With just 27 minutes of airtime to fill up, The Daily Show managed to avoid this awkward transition; after celebrating the House victory, staging a handful of correspondent sketches, and soliciting some more straightforward opinion-mongering from Rolling Stone’s Jamil Smith, Noah and his team called it a night. On the broadcast shows, though, the internal contrasts were more apparent. Colbert had to vent about voter suppression and do cross-promotion for CBS’s prime-time lineup, in the form of in-character cameos from the stars of Blue Bloods and NCIS: New Orleans. (Even his political guests, The Circus’s John Heilemann and Alex Wagner, were from sibling network Showtime.) Meyers’s guest Billy Eichner had to segue from gushing about the House to explaining the new format of Billy on the Street. Kimmel had to form a bridge in real time between jokes about nerve-wracking uncertainty at the episode’s open — “America was in the doctor’s office, waiting for our STD results to come back” — and a musical performance by Phosphorescent at its close. In theory, these were election specials; in practice, they were 15 to 45 minutes of election material, followed by an unavoidable return to business as usual. All four shows included an obligatory detour into Idris Elba’s recent selection as People’s Sexiest Man Alive.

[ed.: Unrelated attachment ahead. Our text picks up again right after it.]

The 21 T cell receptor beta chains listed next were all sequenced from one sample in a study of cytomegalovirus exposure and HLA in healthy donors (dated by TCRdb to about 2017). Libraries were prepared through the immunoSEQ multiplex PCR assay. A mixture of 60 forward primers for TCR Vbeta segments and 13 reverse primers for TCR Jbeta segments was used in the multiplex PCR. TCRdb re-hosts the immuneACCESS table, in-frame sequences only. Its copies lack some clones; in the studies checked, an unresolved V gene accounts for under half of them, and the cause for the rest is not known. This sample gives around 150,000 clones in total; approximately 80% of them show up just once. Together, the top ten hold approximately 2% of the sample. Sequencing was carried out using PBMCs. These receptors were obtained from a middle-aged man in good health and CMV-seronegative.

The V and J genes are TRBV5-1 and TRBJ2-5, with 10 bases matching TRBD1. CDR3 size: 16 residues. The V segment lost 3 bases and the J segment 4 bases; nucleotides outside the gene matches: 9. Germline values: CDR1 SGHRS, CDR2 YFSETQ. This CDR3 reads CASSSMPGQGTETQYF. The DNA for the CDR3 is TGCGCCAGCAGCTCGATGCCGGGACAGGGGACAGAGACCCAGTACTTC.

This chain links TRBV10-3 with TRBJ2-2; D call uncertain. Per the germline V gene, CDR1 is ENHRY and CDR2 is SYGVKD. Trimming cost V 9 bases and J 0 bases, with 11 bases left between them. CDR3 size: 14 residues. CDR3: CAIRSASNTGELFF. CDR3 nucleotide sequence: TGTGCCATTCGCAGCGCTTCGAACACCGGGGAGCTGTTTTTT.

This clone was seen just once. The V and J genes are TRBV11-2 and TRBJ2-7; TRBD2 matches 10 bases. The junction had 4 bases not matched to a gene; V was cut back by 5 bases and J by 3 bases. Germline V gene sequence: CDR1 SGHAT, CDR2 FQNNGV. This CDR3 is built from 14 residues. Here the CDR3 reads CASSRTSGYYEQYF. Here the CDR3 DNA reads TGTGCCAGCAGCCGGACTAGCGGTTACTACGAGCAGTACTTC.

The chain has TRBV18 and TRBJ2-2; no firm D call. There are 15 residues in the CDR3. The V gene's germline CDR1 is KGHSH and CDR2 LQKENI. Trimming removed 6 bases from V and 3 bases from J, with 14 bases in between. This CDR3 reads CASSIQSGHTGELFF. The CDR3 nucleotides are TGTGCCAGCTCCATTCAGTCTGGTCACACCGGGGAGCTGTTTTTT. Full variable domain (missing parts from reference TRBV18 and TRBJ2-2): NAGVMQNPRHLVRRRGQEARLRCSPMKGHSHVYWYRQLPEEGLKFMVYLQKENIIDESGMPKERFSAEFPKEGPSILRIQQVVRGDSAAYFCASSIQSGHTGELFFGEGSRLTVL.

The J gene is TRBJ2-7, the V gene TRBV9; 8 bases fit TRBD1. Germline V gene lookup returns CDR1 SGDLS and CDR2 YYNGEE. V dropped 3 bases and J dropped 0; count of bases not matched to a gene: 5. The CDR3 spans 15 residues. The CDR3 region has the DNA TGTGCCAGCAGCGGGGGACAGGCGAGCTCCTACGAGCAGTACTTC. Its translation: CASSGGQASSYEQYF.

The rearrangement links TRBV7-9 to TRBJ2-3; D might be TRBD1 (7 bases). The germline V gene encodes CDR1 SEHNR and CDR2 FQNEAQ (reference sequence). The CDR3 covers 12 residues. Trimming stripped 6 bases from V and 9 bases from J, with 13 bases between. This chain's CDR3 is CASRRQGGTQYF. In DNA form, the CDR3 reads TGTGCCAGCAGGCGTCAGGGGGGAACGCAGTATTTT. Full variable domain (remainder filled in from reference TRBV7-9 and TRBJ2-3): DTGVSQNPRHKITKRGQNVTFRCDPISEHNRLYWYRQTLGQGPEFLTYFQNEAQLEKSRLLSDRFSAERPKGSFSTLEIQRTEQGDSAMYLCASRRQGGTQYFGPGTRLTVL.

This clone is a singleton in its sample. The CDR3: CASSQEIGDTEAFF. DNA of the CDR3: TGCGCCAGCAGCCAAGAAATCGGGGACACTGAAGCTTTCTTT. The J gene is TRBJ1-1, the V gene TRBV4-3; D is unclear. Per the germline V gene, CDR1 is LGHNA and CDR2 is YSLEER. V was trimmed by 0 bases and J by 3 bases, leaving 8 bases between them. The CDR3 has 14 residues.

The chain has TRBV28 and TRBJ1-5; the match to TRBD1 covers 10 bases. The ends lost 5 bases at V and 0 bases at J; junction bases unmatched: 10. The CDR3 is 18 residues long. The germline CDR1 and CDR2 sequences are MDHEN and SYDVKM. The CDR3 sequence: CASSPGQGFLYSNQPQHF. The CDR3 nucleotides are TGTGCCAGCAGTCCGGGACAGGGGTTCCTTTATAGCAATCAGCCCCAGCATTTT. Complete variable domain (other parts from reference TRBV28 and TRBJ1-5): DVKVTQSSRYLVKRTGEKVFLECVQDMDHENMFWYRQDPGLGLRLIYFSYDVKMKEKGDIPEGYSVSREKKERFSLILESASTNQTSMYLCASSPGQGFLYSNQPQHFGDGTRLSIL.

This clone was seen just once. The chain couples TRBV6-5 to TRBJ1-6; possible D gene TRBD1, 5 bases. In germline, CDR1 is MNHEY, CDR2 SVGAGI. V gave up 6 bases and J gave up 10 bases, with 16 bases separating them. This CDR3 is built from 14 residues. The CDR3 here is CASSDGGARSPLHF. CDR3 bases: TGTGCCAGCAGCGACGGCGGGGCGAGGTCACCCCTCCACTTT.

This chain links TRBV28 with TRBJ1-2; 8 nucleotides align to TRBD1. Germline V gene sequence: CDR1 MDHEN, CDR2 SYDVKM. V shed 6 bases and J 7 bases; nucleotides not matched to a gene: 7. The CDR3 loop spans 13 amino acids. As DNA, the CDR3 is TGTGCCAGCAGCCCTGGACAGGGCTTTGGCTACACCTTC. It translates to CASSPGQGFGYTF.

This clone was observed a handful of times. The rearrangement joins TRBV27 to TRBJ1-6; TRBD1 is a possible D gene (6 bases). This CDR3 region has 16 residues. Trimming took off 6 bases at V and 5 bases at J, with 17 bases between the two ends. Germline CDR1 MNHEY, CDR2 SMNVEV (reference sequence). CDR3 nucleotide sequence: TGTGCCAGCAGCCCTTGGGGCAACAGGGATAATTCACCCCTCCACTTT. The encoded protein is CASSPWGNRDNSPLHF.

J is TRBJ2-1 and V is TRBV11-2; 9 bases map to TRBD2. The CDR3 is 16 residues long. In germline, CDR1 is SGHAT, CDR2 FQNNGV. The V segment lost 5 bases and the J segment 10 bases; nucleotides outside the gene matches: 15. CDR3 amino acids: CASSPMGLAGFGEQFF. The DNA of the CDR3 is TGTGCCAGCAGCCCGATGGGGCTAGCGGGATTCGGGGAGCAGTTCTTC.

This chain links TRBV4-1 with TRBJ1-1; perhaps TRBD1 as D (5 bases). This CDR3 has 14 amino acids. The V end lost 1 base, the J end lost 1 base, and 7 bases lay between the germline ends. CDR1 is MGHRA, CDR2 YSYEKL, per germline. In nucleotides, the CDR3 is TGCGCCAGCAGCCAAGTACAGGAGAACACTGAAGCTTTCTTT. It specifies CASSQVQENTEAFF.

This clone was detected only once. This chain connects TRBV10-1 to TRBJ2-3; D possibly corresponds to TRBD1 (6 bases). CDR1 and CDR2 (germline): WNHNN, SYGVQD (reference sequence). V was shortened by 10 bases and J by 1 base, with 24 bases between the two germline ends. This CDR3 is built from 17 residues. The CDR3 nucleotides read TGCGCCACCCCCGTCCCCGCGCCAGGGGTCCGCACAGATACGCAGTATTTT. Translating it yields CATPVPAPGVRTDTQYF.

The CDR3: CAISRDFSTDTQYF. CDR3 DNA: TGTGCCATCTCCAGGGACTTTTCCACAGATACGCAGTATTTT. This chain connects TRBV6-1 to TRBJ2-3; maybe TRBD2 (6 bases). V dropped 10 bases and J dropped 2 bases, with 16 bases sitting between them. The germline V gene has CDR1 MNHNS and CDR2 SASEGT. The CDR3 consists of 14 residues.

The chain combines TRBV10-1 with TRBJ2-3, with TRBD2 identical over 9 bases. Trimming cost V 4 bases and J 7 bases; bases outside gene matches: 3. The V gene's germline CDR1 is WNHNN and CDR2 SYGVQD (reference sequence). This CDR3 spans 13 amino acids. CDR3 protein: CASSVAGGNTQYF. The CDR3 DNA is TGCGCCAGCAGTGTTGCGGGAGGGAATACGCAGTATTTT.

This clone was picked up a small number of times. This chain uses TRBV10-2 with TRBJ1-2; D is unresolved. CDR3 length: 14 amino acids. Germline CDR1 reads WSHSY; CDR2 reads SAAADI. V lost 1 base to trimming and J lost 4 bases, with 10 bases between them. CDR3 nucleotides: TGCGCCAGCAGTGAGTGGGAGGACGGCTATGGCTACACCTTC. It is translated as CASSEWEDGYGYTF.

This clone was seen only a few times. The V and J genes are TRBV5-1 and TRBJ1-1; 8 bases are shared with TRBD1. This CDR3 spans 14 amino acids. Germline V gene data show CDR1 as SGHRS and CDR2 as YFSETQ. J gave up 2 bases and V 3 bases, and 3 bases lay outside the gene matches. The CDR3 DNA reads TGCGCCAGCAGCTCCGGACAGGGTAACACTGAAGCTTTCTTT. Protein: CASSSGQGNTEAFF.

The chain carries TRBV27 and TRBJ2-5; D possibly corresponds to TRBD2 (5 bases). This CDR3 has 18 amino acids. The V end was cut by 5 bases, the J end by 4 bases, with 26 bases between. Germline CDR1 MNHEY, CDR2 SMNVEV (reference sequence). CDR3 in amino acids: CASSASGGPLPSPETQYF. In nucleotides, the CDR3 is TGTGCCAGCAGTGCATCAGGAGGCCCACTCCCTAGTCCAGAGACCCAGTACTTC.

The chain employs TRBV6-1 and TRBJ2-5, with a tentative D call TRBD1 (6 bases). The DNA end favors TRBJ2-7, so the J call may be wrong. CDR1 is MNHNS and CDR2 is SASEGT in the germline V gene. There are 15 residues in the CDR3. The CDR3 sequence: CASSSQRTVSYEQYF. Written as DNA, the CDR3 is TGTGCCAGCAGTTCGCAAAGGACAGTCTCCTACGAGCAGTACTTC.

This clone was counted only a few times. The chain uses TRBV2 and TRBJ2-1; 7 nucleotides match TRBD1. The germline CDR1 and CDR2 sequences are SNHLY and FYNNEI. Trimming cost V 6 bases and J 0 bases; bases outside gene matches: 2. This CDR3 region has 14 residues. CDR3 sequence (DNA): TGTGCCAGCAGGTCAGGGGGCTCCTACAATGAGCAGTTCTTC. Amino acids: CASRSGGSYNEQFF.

Working from the same, limited set of facts, there were also odd parallels between the shows’ various antics. Both Kimmel and The Daily Show satirized newscasters’ graphics-festooned breakdowns with bits about technology so sophisticated it could zoom in on a single house. Both Late Night and The Late Show used bottles of alcohol as props, plus conversation starters with their guests. (Meyers sipped Fireball with Soledad O’Brien; Colbert poured sparkling cider for Hasan Minhaj.) “Blue wave” puns abounded: Meyers compared the results to a “ripple,” while Colbert pronounced them “not a tsunami,” but also not a puddle. These are the kind of echoes almost certainly unnoticed by anyone who didn’t watch four late-night installments in rapid succession. But they also undermined the live shows’ ostensible purpose: to help establish each host as a unique voice, particularly well equipped to handle whatever this bizarre historical moment throws their way.

At the evening’s end, the fact of each live broadcast seemed to matter more than their contents. That Fallon and Corden sat the midterms out entirely speaks volumes about their (accurately) self-diagnosed strengths and weaknesses; that CBS moved Colbert from its cable affiliate to its regular election night lineup says as much about his ascendancy over the past two years as anything else. Ultimately, there was no great crisis for this cluster of well-groomed entertainers to guide us through. But that they were positioned to do so is a testament to evolving, and heightening, expectations of what the ideal late-night host can do. Those expectations, and the men who have to live up to them, weren’t fully tested last night. Then again, they might be in two years.